Think Piece: Logic’s “1-800-273-8255” is More Damaging Than Empowering

by Dustin


I will be upfront and admit that I am not a Logic fan. I really couldn’t care less about most things that Logic releases. He doesn’t make a style of music I care for, but he’s got some talent and he’s usually harmless enough that he’s not worth bashing either; however, there’s something about one of his new songs that very genuinely seemed….worthy of discussion, to put it nicely. The song is “1-800-273-8255”. If the song title looks familiar to you at all, that’s because it’s the number of the Suicide Prevention Lifeline. Unsurprisingly, that’s also where the song sits topically. Logic on this song made an effort as a celebrity figure to “reach out” to fans through his music, and encourage them to get help with their problems. Now, in theory, that would actually be quite an admirable thing to do. Suicide is a very serious issue, and many are afraid to reach out when they’re grappling with the desire to kill themselves. I was once one of these people, and I’ll be the first to admit that music was one of the key things that helped me pull myself out of the hole and get professional help. Hearing an artist be open about their mental issues on record can be an incredibly powerful experience, particularly if they’re one that you admire.

However, something is severely off with the execution of “1-800-273-8255”. Logic has all the desire in the world to help people on this song, but none of the understanding of what mental illness or suicide actually are. To start, the song is mostly centered around a half-assed concept about an individual calling the suicide prevention line. To be blunt, it horrendously twists the issue to be something smaller than it is. Logic’s analysis of feeling suicidal includes: general sadness, occasional loneliness, and wishing friends would text more often. Basically, “1-800-273-8255” flagrantly tip-toes around the idea of suicide as if Logic was afraid to actually talk about it….when it’s supposed to be a song about not being afraid to reach out for help. Right.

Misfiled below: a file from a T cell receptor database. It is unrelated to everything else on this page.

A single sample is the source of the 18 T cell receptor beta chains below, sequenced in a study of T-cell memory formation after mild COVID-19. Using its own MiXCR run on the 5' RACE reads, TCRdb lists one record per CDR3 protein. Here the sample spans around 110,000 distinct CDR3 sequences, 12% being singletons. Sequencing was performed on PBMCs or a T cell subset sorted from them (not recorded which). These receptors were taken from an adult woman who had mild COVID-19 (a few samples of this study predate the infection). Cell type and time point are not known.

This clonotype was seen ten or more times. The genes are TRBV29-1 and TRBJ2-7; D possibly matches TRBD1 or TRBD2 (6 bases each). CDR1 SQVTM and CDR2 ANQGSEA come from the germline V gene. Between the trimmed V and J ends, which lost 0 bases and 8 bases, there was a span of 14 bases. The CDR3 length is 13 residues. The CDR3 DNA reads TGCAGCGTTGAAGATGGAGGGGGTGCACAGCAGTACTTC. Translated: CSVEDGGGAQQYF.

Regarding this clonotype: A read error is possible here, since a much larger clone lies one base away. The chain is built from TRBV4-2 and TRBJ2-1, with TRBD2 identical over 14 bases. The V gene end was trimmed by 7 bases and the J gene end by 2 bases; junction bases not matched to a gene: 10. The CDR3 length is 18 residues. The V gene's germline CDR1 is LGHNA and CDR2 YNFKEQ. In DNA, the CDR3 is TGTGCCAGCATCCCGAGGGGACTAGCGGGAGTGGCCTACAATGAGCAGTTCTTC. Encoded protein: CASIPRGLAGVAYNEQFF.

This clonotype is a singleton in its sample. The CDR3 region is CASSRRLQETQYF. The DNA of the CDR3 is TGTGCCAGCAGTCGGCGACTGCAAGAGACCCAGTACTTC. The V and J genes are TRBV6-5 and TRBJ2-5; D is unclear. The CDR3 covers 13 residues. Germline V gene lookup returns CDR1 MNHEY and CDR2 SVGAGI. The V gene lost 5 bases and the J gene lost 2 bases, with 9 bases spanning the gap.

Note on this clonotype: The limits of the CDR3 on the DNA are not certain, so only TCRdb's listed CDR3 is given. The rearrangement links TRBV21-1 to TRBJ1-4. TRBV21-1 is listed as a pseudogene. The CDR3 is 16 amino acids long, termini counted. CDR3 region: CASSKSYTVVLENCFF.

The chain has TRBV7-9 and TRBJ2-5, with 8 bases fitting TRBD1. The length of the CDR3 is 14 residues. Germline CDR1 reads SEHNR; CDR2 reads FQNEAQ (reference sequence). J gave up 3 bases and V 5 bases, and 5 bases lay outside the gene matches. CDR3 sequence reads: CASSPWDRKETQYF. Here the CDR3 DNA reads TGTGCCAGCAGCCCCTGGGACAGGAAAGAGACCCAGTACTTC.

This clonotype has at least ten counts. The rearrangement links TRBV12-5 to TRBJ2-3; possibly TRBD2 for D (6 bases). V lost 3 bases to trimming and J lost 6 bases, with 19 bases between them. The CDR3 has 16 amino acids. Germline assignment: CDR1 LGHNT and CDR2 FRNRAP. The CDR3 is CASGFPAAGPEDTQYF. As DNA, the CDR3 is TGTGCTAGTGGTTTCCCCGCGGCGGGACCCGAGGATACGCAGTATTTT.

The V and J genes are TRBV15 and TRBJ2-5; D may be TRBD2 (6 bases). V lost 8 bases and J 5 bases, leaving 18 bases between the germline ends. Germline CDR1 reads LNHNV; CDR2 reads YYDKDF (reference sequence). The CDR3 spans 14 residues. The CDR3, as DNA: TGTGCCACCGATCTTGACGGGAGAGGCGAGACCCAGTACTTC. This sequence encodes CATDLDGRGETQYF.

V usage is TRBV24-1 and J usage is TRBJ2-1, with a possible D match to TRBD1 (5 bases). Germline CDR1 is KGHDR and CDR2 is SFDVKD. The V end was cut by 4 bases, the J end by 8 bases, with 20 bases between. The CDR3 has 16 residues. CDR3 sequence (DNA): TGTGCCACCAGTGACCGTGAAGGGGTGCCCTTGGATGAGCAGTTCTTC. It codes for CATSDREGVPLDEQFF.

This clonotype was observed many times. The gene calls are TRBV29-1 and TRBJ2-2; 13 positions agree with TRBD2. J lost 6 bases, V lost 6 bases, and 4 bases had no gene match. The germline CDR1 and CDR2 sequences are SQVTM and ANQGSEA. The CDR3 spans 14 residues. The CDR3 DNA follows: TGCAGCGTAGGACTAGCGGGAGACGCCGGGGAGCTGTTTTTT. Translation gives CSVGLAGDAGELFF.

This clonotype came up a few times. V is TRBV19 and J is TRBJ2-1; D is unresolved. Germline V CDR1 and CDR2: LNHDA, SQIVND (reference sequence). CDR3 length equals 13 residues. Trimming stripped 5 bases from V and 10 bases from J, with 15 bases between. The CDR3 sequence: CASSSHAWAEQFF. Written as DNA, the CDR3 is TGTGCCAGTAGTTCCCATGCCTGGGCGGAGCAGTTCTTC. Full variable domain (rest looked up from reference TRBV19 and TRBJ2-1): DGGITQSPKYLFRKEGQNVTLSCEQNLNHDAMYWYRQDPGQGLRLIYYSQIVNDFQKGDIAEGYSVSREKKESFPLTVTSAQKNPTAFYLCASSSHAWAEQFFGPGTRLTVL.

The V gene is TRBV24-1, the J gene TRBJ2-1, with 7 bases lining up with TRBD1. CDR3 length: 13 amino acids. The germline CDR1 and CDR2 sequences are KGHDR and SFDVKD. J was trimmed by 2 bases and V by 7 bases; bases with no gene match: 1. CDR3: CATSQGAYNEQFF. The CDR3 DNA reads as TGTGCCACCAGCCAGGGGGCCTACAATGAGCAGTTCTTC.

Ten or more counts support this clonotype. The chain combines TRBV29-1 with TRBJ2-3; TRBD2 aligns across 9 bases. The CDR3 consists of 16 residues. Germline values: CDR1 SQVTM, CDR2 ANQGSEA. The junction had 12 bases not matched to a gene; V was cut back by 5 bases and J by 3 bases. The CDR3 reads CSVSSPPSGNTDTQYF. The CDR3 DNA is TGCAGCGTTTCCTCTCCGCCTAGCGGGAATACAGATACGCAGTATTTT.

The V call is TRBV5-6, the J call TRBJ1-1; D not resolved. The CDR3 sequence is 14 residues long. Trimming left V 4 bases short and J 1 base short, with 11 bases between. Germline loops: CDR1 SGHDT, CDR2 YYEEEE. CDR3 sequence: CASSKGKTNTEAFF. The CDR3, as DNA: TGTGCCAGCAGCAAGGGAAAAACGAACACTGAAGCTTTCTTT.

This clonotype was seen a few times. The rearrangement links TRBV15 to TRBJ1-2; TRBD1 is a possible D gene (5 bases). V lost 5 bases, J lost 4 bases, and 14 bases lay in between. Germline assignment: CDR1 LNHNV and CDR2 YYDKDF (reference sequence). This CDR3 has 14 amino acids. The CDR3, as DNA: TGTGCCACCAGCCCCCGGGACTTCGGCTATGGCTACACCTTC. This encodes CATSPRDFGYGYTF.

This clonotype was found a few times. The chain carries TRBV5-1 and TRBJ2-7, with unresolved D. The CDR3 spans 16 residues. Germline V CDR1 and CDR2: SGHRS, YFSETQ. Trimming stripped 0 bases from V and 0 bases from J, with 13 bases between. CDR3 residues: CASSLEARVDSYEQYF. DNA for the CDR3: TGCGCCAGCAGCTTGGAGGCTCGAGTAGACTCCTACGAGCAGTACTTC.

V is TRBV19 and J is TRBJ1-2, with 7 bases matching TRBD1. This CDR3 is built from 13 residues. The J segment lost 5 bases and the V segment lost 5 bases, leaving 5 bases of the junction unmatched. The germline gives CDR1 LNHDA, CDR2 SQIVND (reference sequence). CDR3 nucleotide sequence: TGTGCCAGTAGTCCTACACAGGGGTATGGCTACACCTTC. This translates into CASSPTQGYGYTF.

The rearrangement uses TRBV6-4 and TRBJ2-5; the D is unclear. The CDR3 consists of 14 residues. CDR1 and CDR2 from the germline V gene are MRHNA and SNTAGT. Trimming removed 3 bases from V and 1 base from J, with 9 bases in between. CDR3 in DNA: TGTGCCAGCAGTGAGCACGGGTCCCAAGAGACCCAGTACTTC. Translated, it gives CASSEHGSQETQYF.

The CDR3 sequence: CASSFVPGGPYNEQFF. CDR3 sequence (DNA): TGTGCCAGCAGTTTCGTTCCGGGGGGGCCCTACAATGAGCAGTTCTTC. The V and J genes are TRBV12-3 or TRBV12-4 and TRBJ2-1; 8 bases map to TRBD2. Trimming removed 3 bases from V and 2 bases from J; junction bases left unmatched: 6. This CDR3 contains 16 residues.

Because of this “1-800-273-8255” felt like an artist abusing the social issue of suicide, stripping it down to it’s simplest (and often flat out incorrect) components, and then casting a wide net so that as many people as possible could relate to it. This is unfortunate, as it presented the opportunity for a major artist to speak on something that close to ten million individuals in the United States alone are faced with on a daily basis. Instead, he spoke about things that seven and a half billion people can relate to, and stamped “suicide” on it as a topic in order to appear as if he cares.

In spite of this, you’d think Logic would have been able to redeem himself on the portions of the song encouraging people to fight through their problems…yet he managed to turn that into a total disaster as well. Telling people that they shouldn’t kill themselves because they might experience “the warm embrace of a lover’s chest” (not verbatim, but close enough) in the Alissa Cara segment of the song is an absolute joke. Logic, people who are in a critical enough mental state that they want to end their own lives do not give a single fuck about the fact that they might one day find someone to share life with. You could have taken a moment to congratulate them on making it this long while coping with intense internal conflict, you could have discussed there being no shame in admitting you need someone else’s help, but instead you chose to trivialize the issue again in a way that makes your single just that much cuter. Well done.